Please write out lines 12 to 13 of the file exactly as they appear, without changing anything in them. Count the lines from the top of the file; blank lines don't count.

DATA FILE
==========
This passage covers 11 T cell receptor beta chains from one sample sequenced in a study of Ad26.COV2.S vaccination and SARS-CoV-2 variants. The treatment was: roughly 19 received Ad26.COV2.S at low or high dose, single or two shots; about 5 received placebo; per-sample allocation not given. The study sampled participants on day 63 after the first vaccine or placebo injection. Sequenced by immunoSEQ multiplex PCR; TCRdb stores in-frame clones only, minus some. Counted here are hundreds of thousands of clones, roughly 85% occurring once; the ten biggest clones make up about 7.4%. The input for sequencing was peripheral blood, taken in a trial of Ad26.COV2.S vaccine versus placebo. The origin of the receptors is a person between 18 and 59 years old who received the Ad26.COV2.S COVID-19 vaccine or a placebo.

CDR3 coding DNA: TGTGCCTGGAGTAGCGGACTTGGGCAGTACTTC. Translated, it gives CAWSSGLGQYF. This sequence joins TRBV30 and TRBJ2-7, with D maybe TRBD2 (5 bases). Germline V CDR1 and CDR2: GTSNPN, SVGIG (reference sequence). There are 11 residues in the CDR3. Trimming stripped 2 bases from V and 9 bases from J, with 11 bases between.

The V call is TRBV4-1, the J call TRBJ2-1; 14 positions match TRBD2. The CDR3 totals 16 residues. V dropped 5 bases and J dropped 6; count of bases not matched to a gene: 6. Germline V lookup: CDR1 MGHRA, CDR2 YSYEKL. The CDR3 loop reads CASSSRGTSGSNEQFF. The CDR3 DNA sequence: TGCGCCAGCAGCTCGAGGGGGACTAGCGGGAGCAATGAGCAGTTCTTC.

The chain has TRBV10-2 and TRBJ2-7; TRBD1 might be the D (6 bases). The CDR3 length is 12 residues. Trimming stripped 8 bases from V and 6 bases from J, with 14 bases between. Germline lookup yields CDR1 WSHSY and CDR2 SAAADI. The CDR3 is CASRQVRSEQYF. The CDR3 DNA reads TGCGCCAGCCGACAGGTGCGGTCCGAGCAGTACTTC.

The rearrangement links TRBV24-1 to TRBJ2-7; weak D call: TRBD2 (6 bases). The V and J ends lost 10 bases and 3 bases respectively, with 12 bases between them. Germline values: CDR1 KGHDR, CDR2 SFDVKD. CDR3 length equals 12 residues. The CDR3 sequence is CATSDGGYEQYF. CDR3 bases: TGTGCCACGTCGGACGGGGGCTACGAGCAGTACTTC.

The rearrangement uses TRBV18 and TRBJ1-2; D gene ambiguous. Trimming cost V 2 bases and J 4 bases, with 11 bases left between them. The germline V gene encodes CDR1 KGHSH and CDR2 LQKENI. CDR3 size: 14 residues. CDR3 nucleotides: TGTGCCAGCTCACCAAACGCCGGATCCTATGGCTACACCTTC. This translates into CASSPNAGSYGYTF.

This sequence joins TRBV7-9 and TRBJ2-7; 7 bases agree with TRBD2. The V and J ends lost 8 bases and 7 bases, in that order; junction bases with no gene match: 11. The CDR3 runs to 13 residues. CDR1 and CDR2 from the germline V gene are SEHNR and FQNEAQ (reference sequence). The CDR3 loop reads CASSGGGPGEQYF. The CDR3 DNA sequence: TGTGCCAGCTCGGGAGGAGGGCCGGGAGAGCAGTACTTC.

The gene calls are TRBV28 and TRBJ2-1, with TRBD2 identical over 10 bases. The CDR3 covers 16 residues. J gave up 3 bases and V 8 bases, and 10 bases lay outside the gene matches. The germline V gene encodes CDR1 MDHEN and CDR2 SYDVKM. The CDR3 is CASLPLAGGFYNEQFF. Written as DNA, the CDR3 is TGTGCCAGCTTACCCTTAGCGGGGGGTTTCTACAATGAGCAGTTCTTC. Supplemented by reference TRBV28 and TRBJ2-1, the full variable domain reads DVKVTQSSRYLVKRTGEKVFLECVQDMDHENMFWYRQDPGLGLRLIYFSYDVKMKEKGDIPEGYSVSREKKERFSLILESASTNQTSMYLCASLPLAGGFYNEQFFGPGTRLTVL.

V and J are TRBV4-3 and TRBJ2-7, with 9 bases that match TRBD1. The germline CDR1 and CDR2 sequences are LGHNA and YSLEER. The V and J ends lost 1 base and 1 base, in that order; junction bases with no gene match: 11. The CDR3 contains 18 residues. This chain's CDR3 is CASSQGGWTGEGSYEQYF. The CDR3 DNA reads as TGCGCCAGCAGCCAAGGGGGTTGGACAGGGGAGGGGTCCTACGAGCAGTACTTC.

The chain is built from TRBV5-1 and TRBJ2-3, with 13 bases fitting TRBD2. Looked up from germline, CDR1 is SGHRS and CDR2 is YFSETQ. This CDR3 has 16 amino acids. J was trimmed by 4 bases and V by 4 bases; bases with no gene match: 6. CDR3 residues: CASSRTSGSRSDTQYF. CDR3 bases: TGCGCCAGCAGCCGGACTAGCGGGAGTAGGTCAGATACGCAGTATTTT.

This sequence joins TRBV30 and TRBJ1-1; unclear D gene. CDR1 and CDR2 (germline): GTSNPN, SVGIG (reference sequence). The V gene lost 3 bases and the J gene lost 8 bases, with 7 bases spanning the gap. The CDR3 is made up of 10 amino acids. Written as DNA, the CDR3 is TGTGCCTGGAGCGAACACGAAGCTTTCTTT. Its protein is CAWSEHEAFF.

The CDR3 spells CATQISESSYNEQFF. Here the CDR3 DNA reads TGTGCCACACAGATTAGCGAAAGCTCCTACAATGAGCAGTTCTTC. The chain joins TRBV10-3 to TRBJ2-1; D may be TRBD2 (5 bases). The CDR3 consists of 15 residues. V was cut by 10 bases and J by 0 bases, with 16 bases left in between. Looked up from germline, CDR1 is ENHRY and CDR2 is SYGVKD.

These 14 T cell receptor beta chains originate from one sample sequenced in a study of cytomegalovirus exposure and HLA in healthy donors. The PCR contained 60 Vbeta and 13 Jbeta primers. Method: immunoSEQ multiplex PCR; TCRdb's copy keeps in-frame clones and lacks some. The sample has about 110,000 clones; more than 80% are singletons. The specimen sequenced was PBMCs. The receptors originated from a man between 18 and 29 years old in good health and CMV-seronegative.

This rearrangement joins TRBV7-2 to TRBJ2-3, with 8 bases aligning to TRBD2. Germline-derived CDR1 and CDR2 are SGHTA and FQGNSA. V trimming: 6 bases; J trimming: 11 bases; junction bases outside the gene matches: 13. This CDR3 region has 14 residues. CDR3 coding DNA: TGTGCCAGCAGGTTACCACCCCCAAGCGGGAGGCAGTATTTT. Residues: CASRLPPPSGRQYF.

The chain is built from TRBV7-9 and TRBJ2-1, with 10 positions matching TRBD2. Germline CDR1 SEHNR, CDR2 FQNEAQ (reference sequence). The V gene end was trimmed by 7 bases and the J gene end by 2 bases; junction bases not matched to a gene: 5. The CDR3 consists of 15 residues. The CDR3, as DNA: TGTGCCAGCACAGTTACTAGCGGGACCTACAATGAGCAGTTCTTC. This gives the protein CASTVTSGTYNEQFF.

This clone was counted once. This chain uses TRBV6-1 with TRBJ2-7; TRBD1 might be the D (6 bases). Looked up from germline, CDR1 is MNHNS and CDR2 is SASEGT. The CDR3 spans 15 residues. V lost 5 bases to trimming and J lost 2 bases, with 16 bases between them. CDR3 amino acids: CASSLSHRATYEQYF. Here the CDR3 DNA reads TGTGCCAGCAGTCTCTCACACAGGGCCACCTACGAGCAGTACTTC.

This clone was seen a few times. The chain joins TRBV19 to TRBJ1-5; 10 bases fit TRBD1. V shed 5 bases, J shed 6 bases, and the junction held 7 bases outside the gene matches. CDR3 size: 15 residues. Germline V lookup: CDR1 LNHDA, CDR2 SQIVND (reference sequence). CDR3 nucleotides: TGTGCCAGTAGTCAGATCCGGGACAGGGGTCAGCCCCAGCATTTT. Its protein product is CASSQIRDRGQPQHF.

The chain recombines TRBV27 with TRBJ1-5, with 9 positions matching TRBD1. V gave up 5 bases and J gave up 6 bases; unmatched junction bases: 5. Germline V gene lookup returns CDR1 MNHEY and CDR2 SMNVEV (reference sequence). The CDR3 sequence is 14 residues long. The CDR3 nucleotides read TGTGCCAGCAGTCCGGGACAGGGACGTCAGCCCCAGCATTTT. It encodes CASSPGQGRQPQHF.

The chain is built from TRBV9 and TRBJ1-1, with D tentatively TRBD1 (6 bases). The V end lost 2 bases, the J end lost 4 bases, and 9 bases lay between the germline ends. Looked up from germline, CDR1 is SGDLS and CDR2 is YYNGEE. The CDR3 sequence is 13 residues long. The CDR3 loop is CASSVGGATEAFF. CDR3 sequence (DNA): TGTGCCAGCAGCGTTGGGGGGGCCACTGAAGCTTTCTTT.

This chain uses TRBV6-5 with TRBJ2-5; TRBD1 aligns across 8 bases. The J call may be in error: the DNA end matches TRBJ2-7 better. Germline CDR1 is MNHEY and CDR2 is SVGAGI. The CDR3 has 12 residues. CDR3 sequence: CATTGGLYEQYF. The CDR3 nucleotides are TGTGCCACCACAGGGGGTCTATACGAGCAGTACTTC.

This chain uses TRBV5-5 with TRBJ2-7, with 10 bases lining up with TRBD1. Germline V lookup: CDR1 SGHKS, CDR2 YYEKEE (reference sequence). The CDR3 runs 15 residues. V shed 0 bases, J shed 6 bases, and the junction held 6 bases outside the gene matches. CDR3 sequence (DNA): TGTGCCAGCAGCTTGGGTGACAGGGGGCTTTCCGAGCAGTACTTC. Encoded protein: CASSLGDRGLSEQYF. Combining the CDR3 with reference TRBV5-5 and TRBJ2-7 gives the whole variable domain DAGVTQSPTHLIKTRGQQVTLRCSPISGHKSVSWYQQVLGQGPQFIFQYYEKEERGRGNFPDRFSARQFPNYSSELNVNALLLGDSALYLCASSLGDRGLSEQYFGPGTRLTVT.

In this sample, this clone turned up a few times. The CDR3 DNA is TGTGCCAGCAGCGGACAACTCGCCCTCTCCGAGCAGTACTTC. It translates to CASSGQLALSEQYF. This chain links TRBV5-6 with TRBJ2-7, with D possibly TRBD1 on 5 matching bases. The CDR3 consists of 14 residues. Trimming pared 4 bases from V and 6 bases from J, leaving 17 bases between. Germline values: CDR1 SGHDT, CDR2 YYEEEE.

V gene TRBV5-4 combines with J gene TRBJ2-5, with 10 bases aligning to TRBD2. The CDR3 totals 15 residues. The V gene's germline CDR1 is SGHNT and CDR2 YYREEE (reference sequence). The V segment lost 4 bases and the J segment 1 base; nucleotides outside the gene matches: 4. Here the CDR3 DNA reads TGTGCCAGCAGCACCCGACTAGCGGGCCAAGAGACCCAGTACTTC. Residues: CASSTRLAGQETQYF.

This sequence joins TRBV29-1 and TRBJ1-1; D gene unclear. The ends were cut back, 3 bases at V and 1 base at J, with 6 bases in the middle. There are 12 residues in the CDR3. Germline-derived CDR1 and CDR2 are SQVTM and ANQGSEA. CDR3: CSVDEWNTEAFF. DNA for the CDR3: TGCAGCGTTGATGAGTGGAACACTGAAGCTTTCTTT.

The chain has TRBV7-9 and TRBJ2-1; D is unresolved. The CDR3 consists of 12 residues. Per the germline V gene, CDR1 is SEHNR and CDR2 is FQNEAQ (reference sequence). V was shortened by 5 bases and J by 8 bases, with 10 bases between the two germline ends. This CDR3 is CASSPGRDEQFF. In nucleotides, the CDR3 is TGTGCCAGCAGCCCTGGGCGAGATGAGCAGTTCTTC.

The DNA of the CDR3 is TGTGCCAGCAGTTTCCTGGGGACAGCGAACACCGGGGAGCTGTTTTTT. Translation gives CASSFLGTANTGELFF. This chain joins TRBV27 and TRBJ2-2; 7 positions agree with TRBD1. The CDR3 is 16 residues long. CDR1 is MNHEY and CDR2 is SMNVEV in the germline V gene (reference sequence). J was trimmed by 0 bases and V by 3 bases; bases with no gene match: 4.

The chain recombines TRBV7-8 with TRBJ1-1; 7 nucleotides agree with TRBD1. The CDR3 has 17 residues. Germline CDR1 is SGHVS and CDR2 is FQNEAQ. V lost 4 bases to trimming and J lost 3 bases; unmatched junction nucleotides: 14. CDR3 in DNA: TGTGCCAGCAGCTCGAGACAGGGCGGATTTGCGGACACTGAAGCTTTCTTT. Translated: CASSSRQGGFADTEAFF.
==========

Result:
The CDR3 spells CATQISESSYNEQFF. Here the CDR3 DNA reads TGTGCCACACAGATTAGCGAAAGCTCCTACAATGAGCAGTTCTTC. The chain joins TRBV10-3 to TRBJ2-1; D may be TRBD2 (5 bases). The CDR3 consists of 15 residues. V was cut by 10 bases and J by 0 bases, with 16 bases left in between. Looked up from germline, CDR1 is ENHRY and CDR2 is SYGVKD.

These 14 T cell receptor beta chains originate from one sample sequenced in a study of cytomegalovirus exposure and HLA in healthy donors. The PCR contained 60 Vbeta and 13 Jbeta primers. Method: immunoSEQ multiplex PCR; TCRdb's copy keeps in-frame clones and lacks some. The sample has about 110,000 clones; more than 80% are singletons. The specimen sequenced was PBMCs. The receptors originated from a man between 18 and 29 years old in good health and CMV-seronegative.